Reflections on “Young Men and Fire” by James Kincaid

August 2, 2019
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August 5, 2019 marks the 70th anniversary of the Mann Gulch tragedy, when a crew of fifteen of the US Forest Service’s elite airborne firefighters, the Smokejumpers, stepped into the sky above a remote forest fire in the Montana wilderness. Two hours after their jump, all but three of the men were dead or mortally burned. Haunted by these deaths for forty years, Norman Maclean put together the scattered pieces of the Mann Gulch tragedy in his Young Men and Fire, which won the National Book Critics Circle Award in 1992.

In honor of the anniversary, we invited James Kincaid, who reviewed Young Men and Fire for the New York Times Book Review when it was first published, to offer his reflections on the book and its enduring significance.

My first encounter with Mann Gulch came when my raucous, unpredictable editor at the New York Times Book Review called:  “Kincaid, got the best thing in years.  Homeric, positively Homeric.  I’ll send it on if you think you’re up for it.  I know you’re not up for it, but you probably think different.”

I don’t know if I thought different, but within a few days, I was there, in my head with Norman Maclean, running with those young men, no more than boys, up the too-steep hill with that roaring blow-up too close behind them, moving too fast.  Maclean’s prose is as unrelenting as anything in the language, spare and fierce and sometimes tender:  “They were young and did not leave much behind them and need someone to remember them.”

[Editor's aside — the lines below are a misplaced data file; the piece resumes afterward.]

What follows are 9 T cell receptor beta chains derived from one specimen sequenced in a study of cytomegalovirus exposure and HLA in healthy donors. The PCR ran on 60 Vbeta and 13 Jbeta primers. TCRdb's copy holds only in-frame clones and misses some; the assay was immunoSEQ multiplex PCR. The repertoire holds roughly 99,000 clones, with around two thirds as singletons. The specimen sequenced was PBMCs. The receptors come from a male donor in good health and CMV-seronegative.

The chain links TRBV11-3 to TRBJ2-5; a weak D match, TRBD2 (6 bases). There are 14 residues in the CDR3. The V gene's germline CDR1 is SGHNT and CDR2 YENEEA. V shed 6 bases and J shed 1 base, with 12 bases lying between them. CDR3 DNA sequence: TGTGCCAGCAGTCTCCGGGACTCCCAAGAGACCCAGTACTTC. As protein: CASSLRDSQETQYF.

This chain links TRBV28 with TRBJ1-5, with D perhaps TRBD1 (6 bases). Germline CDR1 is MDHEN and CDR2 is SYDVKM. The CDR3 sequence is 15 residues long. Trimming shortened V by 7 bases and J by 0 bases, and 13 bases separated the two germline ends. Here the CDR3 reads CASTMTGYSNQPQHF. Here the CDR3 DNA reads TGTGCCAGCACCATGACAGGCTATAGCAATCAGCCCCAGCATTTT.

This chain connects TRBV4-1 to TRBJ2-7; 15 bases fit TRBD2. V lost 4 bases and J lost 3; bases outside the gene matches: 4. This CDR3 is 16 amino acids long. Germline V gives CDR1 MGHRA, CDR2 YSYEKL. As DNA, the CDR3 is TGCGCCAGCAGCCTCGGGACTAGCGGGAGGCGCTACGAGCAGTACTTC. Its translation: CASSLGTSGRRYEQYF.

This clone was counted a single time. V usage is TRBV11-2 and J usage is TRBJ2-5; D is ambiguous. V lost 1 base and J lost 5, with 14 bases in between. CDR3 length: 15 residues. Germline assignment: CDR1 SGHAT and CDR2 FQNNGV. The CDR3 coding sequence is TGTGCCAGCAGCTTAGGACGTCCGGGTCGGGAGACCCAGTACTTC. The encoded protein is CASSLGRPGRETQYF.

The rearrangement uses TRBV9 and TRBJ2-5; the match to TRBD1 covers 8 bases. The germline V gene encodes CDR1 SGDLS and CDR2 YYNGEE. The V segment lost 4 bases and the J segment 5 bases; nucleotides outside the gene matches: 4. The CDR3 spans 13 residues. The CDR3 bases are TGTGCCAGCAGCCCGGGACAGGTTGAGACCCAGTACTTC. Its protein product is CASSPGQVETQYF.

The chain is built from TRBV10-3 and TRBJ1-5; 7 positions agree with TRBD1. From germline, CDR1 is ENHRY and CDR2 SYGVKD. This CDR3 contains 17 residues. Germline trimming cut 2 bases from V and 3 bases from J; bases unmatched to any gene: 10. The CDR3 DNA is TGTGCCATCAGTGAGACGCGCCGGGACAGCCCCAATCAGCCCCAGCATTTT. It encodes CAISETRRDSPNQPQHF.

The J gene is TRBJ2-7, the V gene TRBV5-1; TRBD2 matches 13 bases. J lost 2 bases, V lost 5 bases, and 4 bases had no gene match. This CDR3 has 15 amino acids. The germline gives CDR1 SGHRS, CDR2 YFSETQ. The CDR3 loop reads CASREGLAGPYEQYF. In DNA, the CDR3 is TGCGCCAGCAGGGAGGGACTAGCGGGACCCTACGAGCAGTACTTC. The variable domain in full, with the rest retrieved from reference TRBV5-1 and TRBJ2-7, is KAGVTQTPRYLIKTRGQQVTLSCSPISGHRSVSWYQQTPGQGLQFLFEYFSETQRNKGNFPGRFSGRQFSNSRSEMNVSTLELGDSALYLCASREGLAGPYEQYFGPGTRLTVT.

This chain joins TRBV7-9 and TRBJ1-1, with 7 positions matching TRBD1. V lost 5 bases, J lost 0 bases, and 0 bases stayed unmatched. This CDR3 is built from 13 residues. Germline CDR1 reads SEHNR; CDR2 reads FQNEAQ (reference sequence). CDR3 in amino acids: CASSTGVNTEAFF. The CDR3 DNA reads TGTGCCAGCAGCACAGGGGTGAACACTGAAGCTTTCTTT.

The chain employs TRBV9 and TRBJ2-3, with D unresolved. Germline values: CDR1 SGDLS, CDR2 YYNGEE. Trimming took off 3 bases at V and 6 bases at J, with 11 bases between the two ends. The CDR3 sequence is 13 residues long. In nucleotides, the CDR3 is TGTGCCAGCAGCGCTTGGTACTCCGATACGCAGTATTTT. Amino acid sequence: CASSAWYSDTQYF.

Shortly thereafter, I got to know John Maclean, Norman’s son, who was in the midst of writing about another fire, eerily similar, this one on Storm King Mountain in Colorado.  It was a complex undertaking for the younger Maclean, partly because his father had tried desperately to form the Mann Gulch fire into the pattern of a classical tragedy, where the deaths would be somehow sacrificial and full of meaning, not just empty, absurd.  Norman Maclean had based much of his reliance on this pattern on the belief that we had learned from the Mann Gulch fire—learned about equipment, technique, and, most of all, blowups.

And here was another blowup a few decades later, swallowing up just as many wildland firefighters and suggesting that any idea that we can “learn” enough about horror to outface it is perhaps noble but also evasive.  Fire will always win—and tragedy has no consolation, none.

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